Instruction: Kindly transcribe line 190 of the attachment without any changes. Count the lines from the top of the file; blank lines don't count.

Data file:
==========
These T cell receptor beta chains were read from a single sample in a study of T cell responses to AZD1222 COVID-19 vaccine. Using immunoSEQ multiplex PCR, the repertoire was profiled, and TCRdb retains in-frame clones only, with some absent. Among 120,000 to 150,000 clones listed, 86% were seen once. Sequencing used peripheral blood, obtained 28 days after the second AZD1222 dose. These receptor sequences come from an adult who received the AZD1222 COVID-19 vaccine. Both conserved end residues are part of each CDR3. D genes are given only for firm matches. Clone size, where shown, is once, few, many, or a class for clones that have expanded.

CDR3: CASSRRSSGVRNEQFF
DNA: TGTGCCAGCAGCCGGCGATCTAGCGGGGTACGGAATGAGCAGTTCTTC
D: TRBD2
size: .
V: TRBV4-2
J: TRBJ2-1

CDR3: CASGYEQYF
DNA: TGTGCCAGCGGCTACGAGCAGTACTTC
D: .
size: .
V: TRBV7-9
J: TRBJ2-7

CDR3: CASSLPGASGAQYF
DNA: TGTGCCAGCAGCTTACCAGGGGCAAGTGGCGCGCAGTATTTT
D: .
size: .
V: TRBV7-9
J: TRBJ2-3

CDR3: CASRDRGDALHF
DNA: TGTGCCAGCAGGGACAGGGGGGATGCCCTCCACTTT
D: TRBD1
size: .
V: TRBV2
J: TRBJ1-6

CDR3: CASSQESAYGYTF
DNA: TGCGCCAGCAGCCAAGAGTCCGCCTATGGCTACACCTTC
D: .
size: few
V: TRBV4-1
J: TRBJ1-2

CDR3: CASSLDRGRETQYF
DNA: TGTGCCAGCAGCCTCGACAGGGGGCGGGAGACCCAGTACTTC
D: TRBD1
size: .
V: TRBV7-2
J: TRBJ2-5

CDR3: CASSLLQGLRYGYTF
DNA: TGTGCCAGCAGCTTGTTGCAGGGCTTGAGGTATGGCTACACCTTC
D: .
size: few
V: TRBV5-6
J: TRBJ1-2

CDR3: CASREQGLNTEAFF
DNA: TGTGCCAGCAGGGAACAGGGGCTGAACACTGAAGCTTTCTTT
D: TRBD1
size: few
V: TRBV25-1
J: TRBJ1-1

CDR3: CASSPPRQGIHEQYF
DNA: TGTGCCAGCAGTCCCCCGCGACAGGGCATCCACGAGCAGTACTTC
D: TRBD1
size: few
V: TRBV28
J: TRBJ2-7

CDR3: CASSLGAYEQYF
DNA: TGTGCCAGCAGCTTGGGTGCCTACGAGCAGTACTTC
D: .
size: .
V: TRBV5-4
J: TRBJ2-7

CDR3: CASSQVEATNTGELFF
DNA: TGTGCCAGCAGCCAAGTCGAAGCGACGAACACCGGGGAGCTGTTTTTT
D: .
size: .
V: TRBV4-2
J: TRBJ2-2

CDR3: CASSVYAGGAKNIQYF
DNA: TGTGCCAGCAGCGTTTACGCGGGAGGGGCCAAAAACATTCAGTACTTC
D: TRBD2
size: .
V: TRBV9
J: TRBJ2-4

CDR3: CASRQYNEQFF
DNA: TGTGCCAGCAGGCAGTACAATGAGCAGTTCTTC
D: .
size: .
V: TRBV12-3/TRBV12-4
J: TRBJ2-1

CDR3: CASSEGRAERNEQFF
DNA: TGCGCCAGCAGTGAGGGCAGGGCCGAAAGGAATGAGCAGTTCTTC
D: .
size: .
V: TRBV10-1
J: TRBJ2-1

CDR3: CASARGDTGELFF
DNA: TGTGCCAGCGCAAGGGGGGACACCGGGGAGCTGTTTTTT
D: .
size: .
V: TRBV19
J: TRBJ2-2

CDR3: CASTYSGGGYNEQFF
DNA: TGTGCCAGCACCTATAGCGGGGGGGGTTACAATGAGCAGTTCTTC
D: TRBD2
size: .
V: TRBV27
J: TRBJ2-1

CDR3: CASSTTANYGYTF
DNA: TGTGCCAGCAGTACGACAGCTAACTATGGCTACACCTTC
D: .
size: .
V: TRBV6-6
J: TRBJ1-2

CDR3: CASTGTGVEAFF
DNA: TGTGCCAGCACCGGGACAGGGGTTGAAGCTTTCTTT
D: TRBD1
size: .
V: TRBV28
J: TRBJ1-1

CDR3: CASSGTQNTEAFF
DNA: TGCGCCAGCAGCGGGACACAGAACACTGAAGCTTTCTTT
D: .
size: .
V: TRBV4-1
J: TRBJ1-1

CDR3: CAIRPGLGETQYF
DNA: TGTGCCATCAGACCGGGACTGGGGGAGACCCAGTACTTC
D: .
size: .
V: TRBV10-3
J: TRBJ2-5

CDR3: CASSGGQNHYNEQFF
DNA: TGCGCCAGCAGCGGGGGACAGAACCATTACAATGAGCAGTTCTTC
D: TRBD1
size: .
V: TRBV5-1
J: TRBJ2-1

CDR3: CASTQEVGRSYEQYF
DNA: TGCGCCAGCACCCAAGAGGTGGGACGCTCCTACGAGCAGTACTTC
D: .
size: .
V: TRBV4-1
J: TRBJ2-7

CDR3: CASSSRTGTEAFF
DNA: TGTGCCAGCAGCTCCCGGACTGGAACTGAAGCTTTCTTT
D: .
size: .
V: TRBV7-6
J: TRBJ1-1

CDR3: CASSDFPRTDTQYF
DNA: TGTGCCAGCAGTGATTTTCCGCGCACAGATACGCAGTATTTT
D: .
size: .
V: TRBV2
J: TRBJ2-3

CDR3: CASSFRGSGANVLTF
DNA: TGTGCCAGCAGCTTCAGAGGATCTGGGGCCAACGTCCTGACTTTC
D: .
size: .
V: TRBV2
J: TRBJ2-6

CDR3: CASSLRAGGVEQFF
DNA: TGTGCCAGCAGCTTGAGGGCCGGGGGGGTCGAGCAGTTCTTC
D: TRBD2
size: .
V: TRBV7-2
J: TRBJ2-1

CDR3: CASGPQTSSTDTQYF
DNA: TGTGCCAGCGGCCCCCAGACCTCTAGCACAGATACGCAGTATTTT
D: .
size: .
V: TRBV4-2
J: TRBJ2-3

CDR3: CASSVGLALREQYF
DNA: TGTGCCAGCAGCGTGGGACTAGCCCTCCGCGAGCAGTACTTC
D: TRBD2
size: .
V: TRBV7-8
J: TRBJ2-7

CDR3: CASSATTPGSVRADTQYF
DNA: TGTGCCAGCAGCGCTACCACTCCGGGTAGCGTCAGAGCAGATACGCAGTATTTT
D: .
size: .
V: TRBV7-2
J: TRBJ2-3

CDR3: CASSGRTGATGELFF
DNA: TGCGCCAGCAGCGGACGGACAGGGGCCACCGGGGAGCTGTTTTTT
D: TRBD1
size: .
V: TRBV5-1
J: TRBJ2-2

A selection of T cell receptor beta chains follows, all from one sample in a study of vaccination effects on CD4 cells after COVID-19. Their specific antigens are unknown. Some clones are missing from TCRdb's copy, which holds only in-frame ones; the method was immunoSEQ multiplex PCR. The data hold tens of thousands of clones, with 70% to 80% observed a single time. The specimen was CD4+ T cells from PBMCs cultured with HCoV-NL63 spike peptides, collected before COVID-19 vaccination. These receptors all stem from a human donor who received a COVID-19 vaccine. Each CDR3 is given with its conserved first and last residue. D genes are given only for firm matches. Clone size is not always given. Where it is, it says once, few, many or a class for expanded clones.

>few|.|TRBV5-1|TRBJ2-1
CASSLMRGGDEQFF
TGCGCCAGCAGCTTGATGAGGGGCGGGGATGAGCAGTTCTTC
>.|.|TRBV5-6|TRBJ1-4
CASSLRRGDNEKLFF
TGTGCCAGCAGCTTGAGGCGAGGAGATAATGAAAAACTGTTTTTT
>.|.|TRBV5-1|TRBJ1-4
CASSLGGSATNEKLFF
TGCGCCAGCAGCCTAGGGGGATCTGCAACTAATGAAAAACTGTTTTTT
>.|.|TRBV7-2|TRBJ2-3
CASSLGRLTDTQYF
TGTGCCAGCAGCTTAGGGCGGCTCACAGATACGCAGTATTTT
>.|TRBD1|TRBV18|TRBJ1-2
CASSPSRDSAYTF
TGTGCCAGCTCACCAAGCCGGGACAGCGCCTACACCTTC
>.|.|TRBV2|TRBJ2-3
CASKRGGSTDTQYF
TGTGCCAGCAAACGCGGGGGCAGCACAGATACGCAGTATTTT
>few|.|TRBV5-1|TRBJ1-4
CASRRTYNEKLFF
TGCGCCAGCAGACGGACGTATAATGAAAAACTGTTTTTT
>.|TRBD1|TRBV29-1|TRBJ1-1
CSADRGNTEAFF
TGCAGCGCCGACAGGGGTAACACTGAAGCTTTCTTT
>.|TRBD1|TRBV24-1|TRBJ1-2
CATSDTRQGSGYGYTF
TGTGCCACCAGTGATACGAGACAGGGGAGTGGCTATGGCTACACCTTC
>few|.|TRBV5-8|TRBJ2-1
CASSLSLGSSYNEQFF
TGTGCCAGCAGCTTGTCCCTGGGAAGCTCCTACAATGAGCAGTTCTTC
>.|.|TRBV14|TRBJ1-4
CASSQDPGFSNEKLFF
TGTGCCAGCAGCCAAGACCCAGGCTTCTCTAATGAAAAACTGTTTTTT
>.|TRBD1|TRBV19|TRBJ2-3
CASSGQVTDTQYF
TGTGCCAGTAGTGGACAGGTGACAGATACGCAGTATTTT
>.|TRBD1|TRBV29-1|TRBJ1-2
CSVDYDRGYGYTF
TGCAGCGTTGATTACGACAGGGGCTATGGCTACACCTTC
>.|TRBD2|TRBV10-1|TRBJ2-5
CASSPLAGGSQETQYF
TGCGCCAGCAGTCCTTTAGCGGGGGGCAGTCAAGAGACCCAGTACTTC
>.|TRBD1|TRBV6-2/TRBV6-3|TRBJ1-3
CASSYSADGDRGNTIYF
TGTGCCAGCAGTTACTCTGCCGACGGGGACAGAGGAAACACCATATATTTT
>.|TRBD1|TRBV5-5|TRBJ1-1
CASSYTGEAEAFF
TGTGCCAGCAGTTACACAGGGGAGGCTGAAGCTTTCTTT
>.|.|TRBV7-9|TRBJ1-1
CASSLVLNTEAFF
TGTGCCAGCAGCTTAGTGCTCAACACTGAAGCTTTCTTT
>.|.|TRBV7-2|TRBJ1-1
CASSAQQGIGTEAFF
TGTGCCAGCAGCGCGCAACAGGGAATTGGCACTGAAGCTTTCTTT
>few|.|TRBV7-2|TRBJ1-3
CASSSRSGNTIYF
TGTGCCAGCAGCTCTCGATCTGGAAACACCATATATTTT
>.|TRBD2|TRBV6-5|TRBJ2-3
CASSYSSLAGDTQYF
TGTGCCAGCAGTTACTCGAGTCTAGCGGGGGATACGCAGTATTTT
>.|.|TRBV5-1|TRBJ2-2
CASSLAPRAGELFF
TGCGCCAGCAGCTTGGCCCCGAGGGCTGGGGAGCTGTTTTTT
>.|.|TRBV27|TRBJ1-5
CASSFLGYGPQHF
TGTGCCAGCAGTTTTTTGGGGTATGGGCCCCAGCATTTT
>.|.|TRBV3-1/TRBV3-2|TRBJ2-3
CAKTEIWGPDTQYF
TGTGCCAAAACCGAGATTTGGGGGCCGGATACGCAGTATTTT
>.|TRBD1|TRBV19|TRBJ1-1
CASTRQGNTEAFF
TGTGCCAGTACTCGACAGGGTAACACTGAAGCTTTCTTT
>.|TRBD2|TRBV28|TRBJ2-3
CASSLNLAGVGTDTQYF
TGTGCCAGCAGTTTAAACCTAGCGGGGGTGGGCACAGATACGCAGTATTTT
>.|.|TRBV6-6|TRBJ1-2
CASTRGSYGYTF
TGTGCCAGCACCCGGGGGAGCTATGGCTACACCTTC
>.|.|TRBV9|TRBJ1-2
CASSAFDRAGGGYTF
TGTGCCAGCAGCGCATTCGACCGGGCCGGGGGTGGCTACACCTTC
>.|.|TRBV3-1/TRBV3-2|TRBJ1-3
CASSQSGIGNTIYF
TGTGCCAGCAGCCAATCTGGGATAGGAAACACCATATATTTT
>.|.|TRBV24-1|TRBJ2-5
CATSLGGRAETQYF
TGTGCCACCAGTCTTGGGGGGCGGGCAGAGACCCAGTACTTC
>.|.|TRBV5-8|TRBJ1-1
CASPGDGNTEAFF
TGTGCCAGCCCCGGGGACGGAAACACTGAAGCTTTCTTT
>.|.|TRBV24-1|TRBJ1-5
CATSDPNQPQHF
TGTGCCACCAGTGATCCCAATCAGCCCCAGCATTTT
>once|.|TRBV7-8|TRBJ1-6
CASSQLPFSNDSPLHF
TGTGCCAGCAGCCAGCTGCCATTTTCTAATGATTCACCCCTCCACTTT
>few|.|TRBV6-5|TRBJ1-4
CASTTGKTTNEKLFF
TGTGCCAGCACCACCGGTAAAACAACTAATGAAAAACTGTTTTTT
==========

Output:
CASSLGGSATNEKLFF